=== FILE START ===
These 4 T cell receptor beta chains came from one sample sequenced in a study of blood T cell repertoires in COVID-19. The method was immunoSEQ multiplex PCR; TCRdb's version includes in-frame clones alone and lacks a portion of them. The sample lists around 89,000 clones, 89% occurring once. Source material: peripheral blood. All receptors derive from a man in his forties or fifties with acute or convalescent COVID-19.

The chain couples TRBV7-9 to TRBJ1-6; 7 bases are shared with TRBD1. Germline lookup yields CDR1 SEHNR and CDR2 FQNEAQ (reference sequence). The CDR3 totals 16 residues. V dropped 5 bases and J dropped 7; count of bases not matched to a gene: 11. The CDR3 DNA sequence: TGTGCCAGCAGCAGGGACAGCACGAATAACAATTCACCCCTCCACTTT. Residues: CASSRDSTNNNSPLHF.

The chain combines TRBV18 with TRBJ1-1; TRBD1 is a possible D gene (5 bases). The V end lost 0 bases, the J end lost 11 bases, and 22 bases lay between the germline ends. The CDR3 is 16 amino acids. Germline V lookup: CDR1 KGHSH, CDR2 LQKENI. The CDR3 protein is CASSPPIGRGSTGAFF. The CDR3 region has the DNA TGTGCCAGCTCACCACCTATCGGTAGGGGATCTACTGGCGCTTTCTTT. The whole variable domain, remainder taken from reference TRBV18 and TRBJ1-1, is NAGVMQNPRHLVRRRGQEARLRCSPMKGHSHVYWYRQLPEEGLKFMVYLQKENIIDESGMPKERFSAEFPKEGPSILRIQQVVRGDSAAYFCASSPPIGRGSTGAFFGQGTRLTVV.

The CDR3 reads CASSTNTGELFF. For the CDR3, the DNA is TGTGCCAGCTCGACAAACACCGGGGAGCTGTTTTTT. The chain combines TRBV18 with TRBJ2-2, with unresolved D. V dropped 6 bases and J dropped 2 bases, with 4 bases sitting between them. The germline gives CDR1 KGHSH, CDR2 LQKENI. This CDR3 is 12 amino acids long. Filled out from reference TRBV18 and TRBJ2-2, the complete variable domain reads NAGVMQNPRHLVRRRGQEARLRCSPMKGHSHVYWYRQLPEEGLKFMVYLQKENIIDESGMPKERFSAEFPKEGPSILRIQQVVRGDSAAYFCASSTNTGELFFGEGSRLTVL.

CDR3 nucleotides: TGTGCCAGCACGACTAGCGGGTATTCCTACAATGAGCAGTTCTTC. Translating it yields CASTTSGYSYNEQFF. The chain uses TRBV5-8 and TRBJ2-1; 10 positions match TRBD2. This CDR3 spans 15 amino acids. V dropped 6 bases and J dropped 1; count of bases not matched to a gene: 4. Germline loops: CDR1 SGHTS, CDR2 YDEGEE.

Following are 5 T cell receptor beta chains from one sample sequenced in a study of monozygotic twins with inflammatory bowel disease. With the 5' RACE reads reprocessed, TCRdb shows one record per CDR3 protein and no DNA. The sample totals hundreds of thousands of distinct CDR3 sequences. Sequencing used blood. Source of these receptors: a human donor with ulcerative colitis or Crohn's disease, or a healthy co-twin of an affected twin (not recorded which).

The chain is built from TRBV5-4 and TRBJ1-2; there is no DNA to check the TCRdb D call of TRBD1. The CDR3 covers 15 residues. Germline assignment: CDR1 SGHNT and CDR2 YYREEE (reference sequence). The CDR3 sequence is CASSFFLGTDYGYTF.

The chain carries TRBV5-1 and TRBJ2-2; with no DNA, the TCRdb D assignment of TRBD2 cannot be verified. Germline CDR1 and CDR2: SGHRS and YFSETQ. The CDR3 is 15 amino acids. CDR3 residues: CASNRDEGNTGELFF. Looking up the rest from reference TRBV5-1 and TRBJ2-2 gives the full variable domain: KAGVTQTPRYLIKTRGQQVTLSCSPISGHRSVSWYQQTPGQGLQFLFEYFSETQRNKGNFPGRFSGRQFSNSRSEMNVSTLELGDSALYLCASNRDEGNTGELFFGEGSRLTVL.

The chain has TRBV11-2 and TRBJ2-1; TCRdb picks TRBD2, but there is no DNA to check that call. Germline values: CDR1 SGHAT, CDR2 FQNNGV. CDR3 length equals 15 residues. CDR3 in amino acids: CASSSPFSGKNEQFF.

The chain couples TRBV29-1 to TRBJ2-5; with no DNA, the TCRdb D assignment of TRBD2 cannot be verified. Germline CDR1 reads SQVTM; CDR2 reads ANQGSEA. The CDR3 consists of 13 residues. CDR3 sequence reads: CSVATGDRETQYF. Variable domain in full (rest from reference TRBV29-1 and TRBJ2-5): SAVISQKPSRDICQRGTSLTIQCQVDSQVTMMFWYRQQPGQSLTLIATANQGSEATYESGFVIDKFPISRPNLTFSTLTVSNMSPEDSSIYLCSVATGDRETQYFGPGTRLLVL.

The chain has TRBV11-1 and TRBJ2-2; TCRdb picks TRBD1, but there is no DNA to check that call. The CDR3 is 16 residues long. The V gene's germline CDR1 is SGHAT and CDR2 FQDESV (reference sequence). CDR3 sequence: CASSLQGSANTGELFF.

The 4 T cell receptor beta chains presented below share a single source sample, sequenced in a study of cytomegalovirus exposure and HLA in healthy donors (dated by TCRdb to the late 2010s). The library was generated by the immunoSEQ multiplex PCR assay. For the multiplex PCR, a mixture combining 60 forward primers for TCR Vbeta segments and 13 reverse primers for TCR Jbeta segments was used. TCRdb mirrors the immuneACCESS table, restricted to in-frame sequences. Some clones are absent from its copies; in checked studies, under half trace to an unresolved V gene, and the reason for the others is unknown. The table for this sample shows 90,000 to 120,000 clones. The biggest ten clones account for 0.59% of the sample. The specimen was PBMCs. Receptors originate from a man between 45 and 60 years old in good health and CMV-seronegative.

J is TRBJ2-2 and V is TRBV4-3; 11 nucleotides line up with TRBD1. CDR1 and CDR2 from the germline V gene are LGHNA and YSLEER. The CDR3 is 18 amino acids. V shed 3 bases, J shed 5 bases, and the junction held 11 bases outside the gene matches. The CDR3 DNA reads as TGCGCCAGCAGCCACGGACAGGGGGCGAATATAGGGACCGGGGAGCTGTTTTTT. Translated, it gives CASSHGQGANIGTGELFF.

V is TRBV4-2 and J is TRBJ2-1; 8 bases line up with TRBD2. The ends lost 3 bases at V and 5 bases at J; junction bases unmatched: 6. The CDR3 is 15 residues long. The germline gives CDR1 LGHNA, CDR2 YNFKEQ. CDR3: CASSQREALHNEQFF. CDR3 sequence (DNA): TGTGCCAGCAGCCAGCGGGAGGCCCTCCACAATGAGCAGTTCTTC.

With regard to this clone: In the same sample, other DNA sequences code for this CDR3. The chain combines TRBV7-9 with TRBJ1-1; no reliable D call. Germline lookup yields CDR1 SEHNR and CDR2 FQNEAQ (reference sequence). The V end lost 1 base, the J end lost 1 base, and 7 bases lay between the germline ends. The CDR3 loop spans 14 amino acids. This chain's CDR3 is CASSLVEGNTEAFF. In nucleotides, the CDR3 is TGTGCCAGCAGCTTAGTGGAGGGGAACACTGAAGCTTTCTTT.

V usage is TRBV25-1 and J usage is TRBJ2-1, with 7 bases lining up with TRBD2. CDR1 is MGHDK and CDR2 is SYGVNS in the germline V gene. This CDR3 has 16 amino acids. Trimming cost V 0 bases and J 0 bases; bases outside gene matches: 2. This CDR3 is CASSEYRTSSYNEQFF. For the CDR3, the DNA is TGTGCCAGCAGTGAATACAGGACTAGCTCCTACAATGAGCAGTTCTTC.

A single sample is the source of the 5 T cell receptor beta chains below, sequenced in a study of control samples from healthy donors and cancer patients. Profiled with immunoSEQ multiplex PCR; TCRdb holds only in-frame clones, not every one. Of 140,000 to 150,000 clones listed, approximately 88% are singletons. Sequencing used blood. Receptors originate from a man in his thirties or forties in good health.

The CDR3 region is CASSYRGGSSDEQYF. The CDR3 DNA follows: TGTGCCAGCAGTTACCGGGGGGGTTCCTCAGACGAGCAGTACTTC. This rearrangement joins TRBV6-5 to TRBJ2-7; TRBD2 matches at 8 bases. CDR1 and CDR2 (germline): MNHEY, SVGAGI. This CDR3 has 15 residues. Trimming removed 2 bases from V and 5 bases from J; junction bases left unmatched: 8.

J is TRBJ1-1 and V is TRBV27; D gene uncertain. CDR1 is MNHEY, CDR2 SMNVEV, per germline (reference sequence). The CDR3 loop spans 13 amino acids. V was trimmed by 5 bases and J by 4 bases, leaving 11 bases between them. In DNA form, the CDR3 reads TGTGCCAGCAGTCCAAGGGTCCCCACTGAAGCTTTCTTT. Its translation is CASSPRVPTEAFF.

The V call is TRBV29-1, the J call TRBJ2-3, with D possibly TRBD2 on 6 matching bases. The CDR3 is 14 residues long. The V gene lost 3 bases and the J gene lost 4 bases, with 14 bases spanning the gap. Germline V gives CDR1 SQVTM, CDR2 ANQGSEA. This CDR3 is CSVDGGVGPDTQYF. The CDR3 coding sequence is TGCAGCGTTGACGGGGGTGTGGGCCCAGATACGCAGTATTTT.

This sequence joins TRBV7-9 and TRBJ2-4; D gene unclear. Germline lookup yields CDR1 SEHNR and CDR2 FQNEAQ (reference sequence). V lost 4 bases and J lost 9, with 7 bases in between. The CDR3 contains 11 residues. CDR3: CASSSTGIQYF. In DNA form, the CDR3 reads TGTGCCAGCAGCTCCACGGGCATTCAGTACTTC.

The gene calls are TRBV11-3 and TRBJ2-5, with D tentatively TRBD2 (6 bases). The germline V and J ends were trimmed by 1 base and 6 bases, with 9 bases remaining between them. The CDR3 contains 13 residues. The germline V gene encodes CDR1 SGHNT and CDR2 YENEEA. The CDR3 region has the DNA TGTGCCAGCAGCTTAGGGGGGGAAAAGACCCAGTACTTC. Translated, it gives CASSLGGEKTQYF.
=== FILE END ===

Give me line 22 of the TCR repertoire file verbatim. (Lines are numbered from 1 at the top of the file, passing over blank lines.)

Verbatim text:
The gene calls are TRBV11-3 and TRBJ2-5, with D tentatively TRBD2 (6 bases). The germline V and J ends were trimmed by 1 base and 6 bases, with 9 bases remaining between them. The CDR3 contains 13 residues. The germline V gene encodes CDR1 SGHNT and CDR2 YENEEA. The CDR3 region has the DNA TGTGCCAGCAGCTTAGGGGGGGAAAAGACCCAGTACTTC. Translated, it gives CASSLGGEKTQYF.